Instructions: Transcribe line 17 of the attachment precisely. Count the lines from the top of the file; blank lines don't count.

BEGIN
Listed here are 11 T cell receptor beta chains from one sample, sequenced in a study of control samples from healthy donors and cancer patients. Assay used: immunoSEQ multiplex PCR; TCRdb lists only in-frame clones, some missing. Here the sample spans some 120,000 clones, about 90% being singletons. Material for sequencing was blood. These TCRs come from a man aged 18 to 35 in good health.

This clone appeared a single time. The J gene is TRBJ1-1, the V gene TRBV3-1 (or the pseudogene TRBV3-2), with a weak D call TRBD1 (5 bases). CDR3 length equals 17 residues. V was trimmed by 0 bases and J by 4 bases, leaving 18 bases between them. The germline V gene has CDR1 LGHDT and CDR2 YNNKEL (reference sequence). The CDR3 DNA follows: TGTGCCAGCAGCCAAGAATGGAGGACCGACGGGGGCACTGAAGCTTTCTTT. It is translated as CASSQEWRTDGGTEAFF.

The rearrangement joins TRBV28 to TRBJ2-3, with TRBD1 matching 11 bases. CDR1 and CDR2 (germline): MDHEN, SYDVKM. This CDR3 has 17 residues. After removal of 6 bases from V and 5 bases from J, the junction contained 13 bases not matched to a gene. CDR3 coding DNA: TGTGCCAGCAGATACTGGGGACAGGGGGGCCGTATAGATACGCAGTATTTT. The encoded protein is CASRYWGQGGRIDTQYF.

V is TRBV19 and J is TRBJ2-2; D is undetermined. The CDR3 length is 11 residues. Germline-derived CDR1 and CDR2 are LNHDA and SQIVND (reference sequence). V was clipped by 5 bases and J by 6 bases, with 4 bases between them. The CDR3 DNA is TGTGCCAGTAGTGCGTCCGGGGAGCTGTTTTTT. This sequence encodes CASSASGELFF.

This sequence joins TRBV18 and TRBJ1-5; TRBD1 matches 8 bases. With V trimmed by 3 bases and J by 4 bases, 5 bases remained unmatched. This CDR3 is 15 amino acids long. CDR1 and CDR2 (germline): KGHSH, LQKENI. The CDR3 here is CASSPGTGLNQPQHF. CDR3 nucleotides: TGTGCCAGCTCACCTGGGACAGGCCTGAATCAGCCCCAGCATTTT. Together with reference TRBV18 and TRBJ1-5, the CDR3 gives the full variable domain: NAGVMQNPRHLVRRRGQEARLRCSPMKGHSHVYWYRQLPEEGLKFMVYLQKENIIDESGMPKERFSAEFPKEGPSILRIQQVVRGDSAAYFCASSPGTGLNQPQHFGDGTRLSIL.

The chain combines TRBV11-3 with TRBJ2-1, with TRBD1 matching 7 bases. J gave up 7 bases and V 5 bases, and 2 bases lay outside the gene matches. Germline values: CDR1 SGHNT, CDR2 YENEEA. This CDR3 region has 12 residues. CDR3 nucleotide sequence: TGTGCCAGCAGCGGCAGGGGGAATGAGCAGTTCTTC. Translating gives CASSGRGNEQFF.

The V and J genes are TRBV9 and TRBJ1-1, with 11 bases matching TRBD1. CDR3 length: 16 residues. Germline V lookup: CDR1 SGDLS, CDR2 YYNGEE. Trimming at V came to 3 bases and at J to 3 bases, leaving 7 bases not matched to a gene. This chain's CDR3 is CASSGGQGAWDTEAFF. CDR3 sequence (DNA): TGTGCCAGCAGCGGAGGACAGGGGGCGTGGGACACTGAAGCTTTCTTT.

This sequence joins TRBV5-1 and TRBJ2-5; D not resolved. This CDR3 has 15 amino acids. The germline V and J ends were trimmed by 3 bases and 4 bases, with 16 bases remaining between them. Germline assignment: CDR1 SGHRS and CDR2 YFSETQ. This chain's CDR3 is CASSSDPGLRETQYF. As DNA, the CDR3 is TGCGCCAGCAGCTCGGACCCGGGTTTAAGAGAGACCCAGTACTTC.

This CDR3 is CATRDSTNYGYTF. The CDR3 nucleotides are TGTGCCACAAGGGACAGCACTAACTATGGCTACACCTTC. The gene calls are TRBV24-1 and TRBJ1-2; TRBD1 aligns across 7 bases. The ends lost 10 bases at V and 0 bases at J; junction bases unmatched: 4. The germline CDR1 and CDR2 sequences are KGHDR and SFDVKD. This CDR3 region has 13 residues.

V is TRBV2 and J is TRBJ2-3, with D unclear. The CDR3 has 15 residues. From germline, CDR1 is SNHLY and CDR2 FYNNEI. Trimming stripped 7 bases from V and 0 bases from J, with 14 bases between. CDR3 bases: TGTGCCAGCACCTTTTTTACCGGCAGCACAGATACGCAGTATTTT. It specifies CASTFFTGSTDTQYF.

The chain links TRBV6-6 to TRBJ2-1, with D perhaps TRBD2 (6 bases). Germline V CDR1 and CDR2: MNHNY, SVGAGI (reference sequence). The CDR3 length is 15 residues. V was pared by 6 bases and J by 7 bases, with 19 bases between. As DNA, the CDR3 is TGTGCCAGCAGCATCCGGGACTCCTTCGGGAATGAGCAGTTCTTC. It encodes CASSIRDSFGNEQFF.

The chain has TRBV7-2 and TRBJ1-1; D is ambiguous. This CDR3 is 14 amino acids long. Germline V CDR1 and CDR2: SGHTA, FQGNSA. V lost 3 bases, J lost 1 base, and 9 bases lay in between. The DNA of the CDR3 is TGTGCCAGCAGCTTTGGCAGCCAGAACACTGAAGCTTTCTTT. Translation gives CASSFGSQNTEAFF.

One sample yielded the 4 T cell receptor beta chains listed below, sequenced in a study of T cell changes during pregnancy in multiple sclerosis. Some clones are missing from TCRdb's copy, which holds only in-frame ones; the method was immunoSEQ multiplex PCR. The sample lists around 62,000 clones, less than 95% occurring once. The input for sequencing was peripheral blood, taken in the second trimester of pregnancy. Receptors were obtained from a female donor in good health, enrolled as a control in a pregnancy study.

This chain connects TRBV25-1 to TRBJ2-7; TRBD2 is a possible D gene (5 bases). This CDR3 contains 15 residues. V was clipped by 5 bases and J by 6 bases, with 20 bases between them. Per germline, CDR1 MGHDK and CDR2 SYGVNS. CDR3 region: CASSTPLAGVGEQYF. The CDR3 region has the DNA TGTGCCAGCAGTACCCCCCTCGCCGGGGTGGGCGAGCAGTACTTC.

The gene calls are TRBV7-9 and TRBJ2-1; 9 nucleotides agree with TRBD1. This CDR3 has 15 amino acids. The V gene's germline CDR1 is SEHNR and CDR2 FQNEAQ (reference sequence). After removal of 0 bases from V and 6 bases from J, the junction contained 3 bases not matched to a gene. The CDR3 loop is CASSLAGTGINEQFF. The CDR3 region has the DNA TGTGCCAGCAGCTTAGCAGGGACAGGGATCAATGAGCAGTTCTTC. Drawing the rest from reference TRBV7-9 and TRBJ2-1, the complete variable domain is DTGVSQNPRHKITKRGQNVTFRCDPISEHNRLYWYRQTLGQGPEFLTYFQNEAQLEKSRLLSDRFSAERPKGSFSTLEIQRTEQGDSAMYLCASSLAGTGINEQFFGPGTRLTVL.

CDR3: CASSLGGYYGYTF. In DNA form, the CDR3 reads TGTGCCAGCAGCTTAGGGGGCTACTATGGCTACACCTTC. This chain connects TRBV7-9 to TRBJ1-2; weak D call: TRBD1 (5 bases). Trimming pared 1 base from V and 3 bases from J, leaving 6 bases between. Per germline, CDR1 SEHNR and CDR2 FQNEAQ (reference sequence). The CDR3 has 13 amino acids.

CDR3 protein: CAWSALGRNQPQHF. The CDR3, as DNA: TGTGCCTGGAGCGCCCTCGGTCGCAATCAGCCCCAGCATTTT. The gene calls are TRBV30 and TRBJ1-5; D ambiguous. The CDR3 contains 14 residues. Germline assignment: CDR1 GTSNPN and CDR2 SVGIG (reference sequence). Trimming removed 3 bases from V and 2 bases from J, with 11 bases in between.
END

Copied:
CDR3 protein: CAWSALGRNQPQHF. The CDR3, as DNA: TGTGCCTGGAGCGCCCTCGGTCGCAATCAGCCCCAGCATTTT. The gene calls are TRBV30 and TRBJ1-5; D ambiguous. The CDR3 contains 14 residues. Germline assignment: CDR1 GTSNPN and CDR2 SVGIG (reference sequence). Trimming removed 3 bases from V and 2 bases from J, with 11 bases in between.